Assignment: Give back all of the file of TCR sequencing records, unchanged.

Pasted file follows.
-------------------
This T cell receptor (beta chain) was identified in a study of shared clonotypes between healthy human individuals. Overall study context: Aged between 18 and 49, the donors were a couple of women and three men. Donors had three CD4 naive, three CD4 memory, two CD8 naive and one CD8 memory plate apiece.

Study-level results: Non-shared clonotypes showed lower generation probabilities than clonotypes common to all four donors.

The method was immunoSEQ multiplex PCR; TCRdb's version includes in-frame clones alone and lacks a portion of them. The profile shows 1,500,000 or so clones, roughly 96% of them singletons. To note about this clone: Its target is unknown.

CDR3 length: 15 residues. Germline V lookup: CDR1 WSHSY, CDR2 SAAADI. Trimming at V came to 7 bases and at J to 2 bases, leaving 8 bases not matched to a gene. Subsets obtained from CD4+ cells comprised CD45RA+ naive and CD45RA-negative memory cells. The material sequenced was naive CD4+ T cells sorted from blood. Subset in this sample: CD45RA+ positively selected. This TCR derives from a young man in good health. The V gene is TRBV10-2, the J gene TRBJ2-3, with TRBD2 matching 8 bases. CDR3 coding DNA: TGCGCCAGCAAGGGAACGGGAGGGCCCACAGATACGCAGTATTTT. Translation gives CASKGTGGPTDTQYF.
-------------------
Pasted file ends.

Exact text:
This T cell receptor (beta chain) was identified in a study of shared clonotypes between healthy human individuals. Overall study context: Aged between 18 and 49, the donors were a couple of women and three men. Donors had three CD4 naive, three CD4 memory, two CD8 naive and one CD8 memory plate apiece.

Study-level results: Non-shared clonotypes showed lower generation probabilities than clonotypes common to all four donors.

The method was immunoSEQ multiplex PCR; TCRdb's version includes in-frame clones alone and lacks a portion of them. The profile shows 1,500,000 or so clones, roughly 96% of them singletons. To note about this clone: Its target is unknown.

CDR3 length: 15 residues. Germline V lookup: CDR1 WSHSY, CDR2 SAAADI. Trimming at V came to 7 bases and at J to 2 bases, leaving 8 bases not matched to a gene. Subsets obtained from CD4+ cells comprised CD45RA+ naive and CD45RA-negative memory cells. The material sequenced was naive CD4+ T cells sorted from blood. Subset in this sample: CD45RA+ positively selected. This TCR derives from a young man in good health. The V gene is TRBV10-2, the J gene TRBJ2-3, with TRBD2 matching 8 bases. CDR3 coding DNA: TGCGCCAGCAAGGGAACGGGAGGGCCCACAGATACGCAGTATTTT. Translation gives CASKGTGGPTDTQYF.